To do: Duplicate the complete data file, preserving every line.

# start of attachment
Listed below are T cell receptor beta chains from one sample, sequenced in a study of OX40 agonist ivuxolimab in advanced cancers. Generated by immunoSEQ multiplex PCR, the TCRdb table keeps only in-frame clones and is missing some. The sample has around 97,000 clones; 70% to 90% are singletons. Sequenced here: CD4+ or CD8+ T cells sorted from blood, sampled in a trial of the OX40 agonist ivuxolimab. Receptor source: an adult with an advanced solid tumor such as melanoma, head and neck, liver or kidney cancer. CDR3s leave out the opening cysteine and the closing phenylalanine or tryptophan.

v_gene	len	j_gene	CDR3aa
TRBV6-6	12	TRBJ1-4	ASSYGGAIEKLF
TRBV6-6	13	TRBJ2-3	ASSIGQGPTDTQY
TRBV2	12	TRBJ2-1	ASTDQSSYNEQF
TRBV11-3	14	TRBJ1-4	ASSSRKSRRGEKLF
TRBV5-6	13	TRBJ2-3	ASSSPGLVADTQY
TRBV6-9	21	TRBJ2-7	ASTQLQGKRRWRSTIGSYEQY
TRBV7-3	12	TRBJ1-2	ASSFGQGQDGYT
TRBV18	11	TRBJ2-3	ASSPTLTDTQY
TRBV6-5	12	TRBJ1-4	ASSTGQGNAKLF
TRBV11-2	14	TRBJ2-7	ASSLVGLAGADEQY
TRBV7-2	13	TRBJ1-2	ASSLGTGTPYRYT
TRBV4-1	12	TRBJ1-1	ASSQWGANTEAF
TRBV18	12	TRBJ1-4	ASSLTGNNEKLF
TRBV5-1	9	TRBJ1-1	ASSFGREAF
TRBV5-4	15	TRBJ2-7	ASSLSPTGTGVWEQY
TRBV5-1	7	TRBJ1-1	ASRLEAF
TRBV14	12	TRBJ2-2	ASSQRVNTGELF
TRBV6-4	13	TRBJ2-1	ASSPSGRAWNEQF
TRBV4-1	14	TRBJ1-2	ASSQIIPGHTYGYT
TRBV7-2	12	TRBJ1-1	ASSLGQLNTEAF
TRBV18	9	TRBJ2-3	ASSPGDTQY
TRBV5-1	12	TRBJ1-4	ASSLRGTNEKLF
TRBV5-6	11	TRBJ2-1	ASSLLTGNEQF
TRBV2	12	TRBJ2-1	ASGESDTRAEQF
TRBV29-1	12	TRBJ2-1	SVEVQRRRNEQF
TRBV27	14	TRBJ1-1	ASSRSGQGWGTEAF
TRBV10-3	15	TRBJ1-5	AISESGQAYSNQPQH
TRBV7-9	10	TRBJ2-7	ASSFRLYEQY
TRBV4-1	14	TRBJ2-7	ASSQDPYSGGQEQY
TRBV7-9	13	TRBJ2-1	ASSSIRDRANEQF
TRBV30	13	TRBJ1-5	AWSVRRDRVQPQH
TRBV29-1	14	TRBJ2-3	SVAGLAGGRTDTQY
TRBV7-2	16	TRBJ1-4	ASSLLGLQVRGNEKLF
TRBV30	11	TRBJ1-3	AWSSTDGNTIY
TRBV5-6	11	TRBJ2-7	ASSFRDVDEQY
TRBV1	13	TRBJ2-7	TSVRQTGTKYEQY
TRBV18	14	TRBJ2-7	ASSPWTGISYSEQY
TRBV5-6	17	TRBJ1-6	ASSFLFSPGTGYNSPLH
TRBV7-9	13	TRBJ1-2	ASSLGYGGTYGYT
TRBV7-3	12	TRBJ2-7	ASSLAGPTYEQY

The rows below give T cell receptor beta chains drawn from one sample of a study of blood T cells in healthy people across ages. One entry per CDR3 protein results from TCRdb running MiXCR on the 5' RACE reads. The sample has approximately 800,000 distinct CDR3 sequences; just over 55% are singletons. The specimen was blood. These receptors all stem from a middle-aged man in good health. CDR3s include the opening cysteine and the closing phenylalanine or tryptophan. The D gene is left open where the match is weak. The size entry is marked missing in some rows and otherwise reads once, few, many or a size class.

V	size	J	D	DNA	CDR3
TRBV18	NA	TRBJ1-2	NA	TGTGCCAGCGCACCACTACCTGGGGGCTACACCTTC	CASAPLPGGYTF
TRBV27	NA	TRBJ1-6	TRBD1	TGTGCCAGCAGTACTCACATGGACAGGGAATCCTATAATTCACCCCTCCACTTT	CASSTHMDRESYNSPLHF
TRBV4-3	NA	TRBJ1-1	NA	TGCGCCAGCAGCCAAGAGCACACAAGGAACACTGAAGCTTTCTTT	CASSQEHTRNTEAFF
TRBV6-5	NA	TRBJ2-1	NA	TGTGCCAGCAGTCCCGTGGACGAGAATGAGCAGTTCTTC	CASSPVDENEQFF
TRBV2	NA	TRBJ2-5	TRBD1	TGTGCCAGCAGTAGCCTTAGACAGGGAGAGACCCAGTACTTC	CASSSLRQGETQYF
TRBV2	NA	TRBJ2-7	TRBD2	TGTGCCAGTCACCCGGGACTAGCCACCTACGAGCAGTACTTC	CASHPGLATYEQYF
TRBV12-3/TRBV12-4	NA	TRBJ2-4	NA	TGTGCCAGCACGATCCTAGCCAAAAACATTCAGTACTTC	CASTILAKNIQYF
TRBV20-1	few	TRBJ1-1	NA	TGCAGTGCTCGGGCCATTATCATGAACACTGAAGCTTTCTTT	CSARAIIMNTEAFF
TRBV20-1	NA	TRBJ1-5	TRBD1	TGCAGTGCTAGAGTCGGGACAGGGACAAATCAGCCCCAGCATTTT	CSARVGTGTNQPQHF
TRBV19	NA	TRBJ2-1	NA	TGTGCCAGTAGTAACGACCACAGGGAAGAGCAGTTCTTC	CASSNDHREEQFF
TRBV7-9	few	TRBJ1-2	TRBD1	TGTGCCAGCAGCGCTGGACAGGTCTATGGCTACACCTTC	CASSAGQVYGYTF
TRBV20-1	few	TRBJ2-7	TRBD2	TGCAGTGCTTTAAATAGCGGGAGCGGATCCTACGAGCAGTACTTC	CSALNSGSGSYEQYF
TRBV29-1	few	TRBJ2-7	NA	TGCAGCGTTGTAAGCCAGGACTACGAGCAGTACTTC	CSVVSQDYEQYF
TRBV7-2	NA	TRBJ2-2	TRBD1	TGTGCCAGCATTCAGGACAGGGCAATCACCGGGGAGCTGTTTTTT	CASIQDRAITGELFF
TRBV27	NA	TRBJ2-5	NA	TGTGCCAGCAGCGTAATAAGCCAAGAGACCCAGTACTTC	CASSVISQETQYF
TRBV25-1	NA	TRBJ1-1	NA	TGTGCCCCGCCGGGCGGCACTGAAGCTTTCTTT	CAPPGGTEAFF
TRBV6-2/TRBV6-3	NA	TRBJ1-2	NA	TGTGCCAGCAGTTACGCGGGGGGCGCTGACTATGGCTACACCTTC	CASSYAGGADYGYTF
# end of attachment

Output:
Listed below are T cell receptor beta chains from one sample, sequenced in a study of OX40 agonist ivuxolimab in advanced cancers. Generated by immunoSEQ multiplex PCR, the TCRdb table keeps only in-frame clones and is missing some. The sample has around 97,000 clones; 70% to 90% are singletons. Sequenced here: CD4+ or CD8+ T cells sorted from blood, sampled in a trial of the OX40 agonist ivuxolimab. Receptor source: an adult with an advanced solid tumor such as melanoma, head and neck, liver or kidney cancer. CDR3s leave out the opening cysteine and the closing phenylalanine or tryptophan.

v_gene	len	j_gene	CDR3aa
TRBV6-6	12	TRBJ1-4	ASSYGGAIEKLF
TRBV6-6	13	TRBJ2-3	ASSIGQGPTDTQY
TRBV2	12	TRBJ2-1	ASTDQSSYNEQF
TRBV11-3	14	TRBJ1-4	ASSSRKSRRGEKLF
TRBV5-6	13	TRBJ2-3	ASSSPGLVADTQY
TRBV6-9	21	TRBJ2-7	ASTQLQGKRRWRSTIGSYEQY
TRBV7-3	12	TRBJ1-2	ASSFGQGQDGYT
TRBV18	11	TRBJ2-3	ASSPTLTDTQY
TRBV6-5	12	TRBJ1-4	ASSTGQGNAKLF
TRBV11-2	14	TRBJ2-7	ASSLVGLAGADEQY
TRBV7-2	13	TRBJ1-2	ASSLGTGTPYRYT
TRBV4-1	12	TRBJ1-1	ASSQWGANTEAF
TRBV18	12	TRBJ1-4	ASSLTGNNEKLF
TRBV5-1	9	TRBJ1-1	ASSFGREAF
TRBV5-4	15	TRBJ2-7	ASSLSPTGTGVWEQY
TRBV5-1	7	TRBJ1-1	ASRLEAF
TRBV14	12	TRBJ2-2	ASSQRVNTGELF
TRBV6-4	13	TRBJ2-1	ASSPSGRAWNEQF
TRBV4-1	14	TRBJ1-2	ASSQIIPGHTYGYT
TRBV7-2	12	TRBJ1-1	ASSLGQLNTEAF
TRBV18	9	TRBJ2-3	ASSPGDTQY
TRBV5-1	12	TRBJ1-4	ASSLRGTNEKLF
TRBV5-6	11	TRBJ2-1	ASSLLTGNEQF
TRBV2	12	TRBJ2-1	ASGESDTRAEQF
TRBV29-1	12	TRBJ2-1	SVEVQRRRNEQF
TRBV27	14	TRBJ1-1	ASSRSGQGWGTEAF
TRBV10-3	15	TRBJ1-5	AISESGQAYSNQPQH
TRBV7-9	10	TRBJ2-7	ASSFRLYEQY
TRBV4-1	14	TRBJ2-7	ASSQDPYSGGQEQY
TRBV7-9	13	TRBJ2-1	ASSSIRDRANEQF
TRBV30	13	TRBJ1-5	AWSVRRDRVQPQH
TRBV29-1	14	TRBJ2-3	SVAGLAGGRTDTQY
TRBV7-2	16	TRBJ1-4	ASSLLGLQVRGNEKLF
TRBV30	11	TRBJ1-3	AWSSTDGNTIY
TRBV5-6	11	TRBJ2-7	ASSFRDVDEQY
TRBV1	13	TRBJ2-7	TSVRQTGTKYEQY
TRBV18	14	TRBJ2-7	ASSPWTGISYSEQY
TRBV5-6	17	TRBJ1-6	ASSFLFSPGTGYNSPLH
TRBV7-9	13	TRBJ1-2	ASSLGYGGTYGYT
TRBV7-3	12	TRBJ2-7	ASSLAGPTYEQY

The rows below give T cell receptor beta chains drawn from one sample of a study of blood T cells in healthy people across ages. One entry per CDR3 protein results from TCRdb running MiXCR on the 5' RACE reads. The sample has approximately 800,000 distinct CDR3 sequences; just over 55% are singletons. The specimen was blood. These receptors all stem from a middle-aged man in good health. CDR3s include the opening cysteine and the closing phenylalanine or tryptophan. The D gene is left open where the match is weak. The size entry is marked missing in some rows and otherwise reads once, few, many or a size class.

V	size	J	D	DNA	CDR3
TRBV18	NA	TRBJ1-2	NA	TGTGCCAGCGCACCACTACCTGGGGGCTACACCTTC	CASAPLPGGYTF
TRBV27	NA	TRBJ1-6	TRBD1	TGTGCCAGCAGTACTCACATGGACAGGGAATCCTATAATTCACCCCTCCACTTT	CASSTHMDRESYNSPLHF
TRBV4-3	NA	TRBJ1-1	NA	TGCGCCAGCAGCCAAGAGCACACAAGGAACACTGAAGCTTTCTTT	CASSQEHTRNTEAFF
TRBV6-5	NA	TRBJ2-1	NA	TGTGCCAGCAGTCCCGTGGACGAGAATGAGCAGTTCTTC	CASSPVDENEQFF
TRBV2	NA	TRBJ2-5	TRBD1	TGTGCCAGCAGTAGCCTTAGACAGGGAGAGACCCAGTACTTC	CASSSLRQGETQYF
TRBV2	NA	TRBJ2-7	TRBD2	TGTGCCAGTCACCCGGGACTAGCCACCTACGAGCAGTACTTC	CASHPGLATYEQYF
TRBV12-3/TRBV12-4	NA	TRBJ2-4	NA	TGTGCCAGCACGATCCTAGCCAAAAACATTCAGTACTTC	CASTILAKNIQYF
TRBV20-1	few	TRBJ1-1	NA	TGCAGTGCTCGGGCCATTATCATGAACACTGAAGCTTTCTTT	CSARAIIMNTEAFF
TRBV20-1	NA	TRBJ1-5	TRBD1	TGCAGTGCTAGAGTCGGGACAGGGACAAATCAGCCCCAGCATTTT	CSARVGTGTNQPQHF
TRBV19	NA	TRBJ2-1	NA	TGTGCCAGTAGTAACGACCACAGGGAAGAGCAGTTCTTC	CASSNDHREEQFF
TRBV7-9	few	TRBJ1-2	TRBD1	TGTGCCAGCAGCGCTGGACAGGTCTATGGCTACACCTTC	CASSAGQVYGYTF
TRBV20-1	few	TRBJ2-7	TRBD2	TGCAGTGCTTTAAATAGCGGGAGCGGATCCTACGAGCAGTACTTC	CSALNSGSGSYEQYF
TRBV29-1	few	TRBJ2-7	NA	TGCAGCGTTGTAAGCCAGGACTACGAGCAGTACTTC	CSVVSQDYEQYF
TRBV7-2	NA	TRBJ2-2	TRBD1	TGTGCCAGCATTCAGGACAGGGCAATCACCGGGGAGCTGTTTTTT	CASIQDRAITGELFF
TRBV27	NA	TRBJ2-5	NA	TGTGCCAGCAGCGTAATAAGCCAAGAGACCCAGTACTTC	CASSVISQETQYF
TRBV25-1	NA	TRBJ1-1	NA	TGTGCCCCGCCGGGCGGCACTGAAGCTTTCTTT	CAPPGGTEAFF
TRBV6-2/TRBV6-3	NA	TRBJ1-2	NA	TGTGCCAGCAGTTACGCGGGGGGCGCTGACTATGGCTACACCTTC	CASSYAGGADYGYTF